In March, the New York Times published an article highlighting New York State Assembly Speaker Sheldon Silver’s involvement in a late 1970s push to keep a 20-acre lot in his Lower East Side district free from the construction of new affordable housing (the vast lot remains vacant to this day, to the consternation of housing advocates). The article reported that the young assemblyman, along with his longtime friend William Rapfogel, the disgraced former CEO of the Metropolitan Council for Jewish Poverty who last month admitted to stealing $7 million from the charity, worked behind the scenes, at times under the auspices of an organization known as the United Jewish Council, to promote certain developers and advocate proposals that were aligned with their goal of maintaining the neighborhood’s Jewish character.
It’s a pretty damning revelation. Silver, however, has an alibi. According to a new Times article, the assemblyman says it wasn’t him doing some of the things they accused him of doing, it was another Sheldon Silver. Sheldon E. Silver, to be exact: a local Brooklyn lawyer who also briefly worked for the United Jewish Council.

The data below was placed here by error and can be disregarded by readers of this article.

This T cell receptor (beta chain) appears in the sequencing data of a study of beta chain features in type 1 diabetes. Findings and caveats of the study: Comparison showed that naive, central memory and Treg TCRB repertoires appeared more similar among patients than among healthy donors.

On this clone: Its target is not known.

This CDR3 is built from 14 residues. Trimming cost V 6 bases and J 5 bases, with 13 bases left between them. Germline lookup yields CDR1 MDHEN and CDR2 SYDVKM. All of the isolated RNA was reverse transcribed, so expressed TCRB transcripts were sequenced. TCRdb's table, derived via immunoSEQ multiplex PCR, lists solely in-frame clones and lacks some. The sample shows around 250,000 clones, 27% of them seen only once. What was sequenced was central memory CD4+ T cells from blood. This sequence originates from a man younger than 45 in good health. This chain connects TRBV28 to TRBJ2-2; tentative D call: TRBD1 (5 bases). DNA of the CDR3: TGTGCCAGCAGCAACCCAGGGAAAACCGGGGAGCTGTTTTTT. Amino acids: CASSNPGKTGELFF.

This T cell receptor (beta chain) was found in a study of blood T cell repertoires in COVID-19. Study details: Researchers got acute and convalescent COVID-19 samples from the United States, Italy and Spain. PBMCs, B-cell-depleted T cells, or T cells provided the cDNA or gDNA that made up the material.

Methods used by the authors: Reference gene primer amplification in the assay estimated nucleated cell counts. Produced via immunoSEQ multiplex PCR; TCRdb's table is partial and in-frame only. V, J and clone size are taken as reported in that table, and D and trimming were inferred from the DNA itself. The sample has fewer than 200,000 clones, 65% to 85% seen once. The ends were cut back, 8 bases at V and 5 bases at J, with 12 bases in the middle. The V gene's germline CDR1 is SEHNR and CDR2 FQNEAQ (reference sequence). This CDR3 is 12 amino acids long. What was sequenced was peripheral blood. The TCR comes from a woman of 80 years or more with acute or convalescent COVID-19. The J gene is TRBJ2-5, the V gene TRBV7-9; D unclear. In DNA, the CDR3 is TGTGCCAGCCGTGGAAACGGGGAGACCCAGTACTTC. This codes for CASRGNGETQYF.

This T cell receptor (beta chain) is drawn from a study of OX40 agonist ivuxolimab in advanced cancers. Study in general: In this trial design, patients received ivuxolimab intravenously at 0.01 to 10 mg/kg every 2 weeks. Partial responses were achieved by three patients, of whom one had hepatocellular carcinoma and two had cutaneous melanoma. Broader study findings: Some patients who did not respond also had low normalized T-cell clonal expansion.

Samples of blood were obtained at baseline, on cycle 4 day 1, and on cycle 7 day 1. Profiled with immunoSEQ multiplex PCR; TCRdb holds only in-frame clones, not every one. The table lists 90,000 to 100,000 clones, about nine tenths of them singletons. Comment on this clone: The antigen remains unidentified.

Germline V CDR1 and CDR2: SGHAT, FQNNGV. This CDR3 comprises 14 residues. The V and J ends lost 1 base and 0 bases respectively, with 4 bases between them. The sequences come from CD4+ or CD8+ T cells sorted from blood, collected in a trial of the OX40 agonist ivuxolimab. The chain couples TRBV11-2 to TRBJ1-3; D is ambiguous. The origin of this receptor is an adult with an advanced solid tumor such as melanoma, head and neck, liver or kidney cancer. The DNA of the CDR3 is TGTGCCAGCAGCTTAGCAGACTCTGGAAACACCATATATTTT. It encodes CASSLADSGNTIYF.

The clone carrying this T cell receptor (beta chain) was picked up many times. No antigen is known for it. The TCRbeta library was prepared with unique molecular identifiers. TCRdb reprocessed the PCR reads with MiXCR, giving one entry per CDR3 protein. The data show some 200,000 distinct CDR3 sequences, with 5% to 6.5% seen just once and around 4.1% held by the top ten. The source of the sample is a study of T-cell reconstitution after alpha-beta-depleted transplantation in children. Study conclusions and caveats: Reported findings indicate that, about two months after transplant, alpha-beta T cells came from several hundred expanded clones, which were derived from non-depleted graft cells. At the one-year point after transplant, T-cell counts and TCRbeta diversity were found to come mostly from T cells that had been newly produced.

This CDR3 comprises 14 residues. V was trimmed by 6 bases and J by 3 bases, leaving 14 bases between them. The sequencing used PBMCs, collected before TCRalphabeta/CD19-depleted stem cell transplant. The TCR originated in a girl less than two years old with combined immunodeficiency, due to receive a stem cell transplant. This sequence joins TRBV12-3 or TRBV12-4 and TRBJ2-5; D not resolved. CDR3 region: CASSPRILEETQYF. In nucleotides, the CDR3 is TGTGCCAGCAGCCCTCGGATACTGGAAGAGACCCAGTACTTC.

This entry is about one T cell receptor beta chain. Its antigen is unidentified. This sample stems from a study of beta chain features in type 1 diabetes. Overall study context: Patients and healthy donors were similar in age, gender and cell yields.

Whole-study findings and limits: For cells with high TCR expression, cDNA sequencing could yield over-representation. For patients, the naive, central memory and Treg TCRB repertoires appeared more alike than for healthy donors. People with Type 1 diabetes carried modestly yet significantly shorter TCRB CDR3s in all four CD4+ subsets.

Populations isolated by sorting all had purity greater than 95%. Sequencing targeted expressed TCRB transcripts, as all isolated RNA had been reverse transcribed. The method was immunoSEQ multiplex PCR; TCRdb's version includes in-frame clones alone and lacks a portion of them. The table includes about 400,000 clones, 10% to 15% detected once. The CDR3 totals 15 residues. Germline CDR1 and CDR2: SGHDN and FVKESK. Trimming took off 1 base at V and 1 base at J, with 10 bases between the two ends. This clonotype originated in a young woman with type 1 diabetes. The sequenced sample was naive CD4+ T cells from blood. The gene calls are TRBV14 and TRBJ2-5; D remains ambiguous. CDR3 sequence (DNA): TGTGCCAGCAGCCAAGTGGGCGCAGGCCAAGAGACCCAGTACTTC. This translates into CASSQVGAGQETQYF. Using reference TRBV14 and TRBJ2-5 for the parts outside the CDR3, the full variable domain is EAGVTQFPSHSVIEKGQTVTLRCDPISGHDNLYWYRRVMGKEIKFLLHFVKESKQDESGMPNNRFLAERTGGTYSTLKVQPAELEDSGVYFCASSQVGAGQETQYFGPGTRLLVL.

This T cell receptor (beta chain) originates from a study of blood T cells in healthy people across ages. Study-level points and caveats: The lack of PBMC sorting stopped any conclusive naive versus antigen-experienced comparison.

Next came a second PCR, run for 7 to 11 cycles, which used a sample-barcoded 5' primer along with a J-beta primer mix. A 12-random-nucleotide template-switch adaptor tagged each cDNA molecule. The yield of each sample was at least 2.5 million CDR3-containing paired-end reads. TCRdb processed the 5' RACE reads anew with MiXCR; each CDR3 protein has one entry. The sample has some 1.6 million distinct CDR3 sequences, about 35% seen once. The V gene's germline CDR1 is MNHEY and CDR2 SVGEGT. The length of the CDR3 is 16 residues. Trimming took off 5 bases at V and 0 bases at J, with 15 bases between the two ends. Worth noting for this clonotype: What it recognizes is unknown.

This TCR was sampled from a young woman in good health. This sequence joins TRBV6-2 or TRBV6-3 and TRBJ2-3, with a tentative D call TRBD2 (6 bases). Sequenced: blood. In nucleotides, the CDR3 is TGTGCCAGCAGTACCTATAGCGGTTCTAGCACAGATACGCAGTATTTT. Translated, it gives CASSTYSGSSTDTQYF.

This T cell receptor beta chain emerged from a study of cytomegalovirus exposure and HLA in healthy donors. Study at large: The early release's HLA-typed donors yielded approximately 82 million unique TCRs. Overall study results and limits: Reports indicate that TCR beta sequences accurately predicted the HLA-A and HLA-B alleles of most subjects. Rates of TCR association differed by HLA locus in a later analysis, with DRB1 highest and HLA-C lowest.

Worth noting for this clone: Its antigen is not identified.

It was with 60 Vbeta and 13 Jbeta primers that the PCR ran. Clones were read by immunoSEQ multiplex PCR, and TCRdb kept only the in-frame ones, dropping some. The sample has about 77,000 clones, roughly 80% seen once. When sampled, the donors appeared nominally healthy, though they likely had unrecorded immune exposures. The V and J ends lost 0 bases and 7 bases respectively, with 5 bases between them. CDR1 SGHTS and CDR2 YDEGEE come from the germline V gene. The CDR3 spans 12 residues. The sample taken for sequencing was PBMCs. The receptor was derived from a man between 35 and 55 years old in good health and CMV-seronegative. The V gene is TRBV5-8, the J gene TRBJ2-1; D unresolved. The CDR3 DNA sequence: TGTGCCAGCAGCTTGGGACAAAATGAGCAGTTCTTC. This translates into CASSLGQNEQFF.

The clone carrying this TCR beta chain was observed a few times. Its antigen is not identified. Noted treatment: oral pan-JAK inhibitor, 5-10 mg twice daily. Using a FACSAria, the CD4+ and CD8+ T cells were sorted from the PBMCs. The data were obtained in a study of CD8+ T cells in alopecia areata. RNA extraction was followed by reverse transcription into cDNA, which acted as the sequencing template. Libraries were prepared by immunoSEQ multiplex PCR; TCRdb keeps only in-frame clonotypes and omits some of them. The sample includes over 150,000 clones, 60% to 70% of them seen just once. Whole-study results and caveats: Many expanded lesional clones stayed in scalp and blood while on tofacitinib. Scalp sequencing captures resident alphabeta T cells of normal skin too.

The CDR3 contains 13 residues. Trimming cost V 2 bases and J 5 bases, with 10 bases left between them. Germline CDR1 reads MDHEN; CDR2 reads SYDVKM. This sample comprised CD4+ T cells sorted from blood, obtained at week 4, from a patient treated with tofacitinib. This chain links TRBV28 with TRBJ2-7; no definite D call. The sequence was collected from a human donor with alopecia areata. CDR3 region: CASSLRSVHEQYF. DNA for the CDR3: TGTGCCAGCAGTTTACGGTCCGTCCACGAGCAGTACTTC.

“I was forever confused with this guy,” Mr. Silver said at a breakfast he hosted on Thursday at the state Democratic Party convention. “Even after he left there, I got phone calls from people who I knew.”
Misdirected phone calls aside (and aren’t they annoying?), the Times points out that documents like minutes from meetings with city officials and letters issued on official State Assembly letterhead suggest it was in fact the Sheldon Silver who was behind the push to build a mall instead of housing developments on the Delancey St. lot.
The family of Sheldon E. Silver, who died in 2001, has reportedly found the whole thing amusing, if a bit irksome.